The Virtue of Selfishness - Chapter 6, "The Psychology of Pleasure", Nathaniel Branden (1964) Summary & Analysis

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Branden's primary assertion in this chapter is that pleasure is for humans not a luxury but a psychological need. He defines pleasure as "a metaphysical concomitant of life, the reward and consequence of successful action—just as pain is the insignia of failure, destruction, death" (p. 61). He states that the function of pleasure is to give man a sense of his own efficacy. Basically, having pleasure is enjoying life because one feels successful in the way he lives his life and because he values life and believes that life is worth living. A person's individual pleasures are determined by her values and what makes her feel like a successful being, and a person's values reflect her conscious or subconscious view of herself and of existence.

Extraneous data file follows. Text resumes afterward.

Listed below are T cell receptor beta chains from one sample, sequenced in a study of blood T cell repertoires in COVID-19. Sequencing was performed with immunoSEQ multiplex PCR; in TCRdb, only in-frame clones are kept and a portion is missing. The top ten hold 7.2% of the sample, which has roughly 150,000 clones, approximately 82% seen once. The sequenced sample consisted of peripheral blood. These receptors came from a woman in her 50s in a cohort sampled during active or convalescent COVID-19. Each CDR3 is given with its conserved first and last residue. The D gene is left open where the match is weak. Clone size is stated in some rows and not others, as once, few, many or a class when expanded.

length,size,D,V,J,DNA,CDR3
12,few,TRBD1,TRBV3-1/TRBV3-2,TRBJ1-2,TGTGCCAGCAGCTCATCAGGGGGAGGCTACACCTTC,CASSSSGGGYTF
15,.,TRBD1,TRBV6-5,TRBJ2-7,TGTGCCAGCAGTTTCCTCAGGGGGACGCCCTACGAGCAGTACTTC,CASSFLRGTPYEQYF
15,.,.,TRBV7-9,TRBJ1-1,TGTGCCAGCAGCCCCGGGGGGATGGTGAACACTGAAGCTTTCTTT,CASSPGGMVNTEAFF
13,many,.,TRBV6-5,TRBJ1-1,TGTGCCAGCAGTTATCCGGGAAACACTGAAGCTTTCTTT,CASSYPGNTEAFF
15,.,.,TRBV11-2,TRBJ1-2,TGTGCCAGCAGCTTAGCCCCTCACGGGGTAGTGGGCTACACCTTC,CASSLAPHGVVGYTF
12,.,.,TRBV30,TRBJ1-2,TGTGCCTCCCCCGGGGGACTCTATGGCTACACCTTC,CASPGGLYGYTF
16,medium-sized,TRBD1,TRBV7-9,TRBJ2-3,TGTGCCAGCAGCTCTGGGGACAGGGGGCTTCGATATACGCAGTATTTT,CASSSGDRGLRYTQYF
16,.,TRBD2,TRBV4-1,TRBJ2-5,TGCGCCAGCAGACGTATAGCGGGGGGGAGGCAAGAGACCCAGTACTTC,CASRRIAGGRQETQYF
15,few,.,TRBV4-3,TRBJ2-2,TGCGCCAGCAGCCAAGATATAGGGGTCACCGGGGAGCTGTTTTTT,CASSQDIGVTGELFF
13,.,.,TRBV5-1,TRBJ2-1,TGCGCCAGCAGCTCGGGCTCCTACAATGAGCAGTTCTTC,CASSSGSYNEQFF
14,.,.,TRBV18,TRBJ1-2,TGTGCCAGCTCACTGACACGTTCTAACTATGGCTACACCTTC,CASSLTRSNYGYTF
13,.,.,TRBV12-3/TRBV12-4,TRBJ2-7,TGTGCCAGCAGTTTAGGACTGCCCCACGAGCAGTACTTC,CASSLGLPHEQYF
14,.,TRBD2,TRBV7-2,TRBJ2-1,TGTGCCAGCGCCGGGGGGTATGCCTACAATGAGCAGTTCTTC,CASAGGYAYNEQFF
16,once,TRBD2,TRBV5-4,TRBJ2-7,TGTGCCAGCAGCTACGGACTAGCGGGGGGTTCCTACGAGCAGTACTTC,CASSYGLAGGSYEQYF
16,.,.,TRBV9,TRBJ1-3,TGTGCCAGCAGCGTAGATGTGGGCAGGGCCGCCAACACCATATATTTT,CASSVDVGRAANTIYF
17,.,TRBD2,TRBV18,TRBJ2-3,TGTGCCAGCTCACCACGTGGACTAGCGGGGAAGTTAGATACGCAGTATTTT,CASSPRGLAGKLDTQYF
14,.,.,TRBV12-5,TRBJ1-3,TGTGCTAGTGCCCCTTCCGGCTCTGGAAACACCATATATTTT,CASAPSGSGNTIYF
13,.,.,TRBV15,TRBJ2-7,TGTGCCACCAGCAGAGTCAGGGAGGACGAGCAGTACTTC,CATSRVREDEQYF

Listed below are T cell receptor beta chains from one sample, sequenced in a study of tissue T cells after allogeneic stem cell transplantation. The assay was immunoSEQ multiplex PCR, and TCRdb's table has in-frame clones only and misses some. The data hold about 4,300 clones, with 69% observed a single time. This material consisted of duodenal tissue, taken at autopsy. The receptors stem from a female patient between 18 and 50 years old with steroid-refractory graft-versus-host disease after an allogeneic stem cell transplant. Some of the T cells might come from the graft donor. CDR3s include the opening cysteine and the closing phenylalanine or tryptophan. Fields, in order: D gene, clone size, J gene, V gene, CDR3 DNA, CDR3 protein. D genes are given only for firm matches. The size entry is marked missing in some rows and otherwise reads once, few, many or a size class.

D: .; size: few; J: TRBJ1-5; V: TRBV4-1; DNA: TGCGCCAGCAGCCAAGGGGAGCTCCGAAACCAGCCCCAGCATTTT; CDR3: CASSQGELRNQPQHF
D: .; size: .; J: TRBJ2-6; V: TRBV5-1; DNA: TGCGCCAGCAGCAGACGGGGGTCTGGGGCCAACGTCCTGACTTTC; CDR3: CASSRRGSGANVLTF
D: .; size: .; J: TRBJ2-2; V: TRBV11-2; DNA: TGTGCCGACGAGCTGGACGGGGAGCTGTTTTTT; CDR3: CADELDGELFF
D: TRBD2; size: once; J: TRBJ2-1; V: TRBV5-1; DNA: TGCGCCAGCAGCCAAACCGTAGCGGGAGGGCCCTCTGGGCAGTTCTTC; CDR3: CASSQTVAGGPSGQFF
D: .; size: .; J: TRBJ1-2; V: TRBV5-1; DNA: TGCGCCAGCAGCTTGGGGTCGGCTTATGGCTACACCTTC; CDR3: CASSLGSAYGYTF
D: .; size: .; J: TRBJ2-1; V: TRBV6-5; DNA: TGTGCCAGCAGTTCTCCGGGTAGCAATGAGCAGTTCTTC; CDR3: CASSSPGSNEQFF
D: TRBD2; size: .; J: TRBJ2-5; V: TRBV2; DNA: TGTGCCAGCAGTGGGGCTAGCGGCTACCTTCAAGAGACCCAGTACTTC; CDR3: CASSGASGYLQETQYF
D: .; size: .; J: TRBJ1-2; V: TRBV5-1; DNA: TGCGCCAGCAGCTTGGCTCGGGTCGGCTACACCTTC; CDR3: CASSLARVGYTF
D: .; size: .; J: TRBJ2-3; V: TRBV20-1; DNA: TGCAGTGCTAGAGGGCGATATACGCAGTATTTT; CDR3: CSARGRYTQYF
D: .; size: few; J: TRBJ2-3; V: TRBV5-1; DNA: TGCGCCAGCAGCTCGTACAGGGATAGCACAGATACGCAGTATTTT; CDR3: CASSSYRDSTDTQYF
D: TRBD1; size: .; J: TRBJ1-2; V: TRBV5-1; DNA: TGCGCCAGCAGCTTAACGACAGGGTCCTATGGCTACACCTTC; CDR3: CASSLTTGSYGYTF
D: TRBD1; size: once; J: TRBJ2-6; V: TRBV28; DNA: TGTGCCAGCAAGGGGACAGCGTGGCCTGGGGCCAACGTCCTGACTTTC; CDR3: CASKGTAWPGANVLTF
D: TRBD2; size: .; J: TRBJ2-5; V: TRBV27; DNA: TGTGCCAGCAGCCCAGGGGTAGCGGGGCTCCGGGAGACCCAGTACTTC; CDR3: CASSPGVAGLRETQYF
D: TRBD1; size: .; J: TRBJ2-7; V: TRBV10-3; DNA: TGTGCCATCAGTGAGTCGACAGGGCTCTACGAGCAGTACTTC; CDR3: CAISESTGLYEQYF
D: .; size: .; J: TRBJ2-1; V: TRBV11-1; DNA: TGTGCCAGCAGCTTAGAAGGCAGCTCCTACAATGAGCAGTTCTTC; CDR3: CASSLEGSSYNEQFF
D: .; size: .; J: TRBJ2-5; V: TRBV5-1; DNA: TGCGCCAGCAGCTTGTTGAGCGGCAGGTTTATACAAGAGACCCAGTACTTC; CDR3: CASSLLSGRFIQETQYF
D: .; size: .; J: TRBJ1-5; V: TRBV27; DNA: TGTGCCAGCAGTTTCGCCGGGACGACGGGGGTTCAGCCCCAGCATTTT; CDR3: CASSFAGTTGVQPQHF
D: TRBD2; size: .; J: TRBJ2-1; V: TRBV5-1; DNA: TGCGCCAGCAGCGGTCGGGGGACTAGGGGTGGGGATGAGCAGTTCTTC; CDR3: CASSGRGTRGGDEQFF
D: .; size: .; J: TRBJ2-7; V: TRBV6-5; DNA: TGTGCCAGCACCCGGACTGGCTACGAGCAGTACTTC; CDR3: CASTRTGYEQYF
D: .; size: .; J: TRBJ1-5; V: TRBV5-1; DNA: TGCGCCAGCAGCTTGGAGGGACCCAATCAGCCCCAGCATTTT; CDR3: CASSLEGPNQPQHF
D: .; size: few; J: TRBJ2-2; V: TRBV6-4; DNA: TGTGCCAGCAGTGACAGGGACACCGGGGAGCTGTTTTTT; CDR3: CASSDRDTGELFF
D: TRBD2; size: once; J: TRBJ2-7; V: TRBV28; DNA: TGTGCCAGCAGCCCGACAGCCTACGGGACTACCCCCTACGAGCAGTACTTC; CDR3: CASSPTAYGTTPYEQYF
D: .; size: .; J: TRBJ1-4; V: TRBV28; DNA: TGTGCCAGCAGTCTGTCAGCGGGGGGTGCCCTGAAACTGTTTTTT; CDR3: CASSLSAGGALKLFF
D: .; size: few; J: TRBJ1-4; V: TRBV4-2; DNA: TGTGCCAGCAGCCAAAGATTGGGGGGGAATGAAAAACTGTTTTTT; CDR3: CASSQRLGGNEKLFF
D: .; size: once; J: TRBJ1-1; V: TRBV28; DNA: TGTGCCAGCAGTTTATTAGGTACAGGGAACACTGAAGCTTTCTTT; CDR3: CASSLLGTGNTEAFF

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This section contains 586 words
(approx. 2 pages at 400 words per page)
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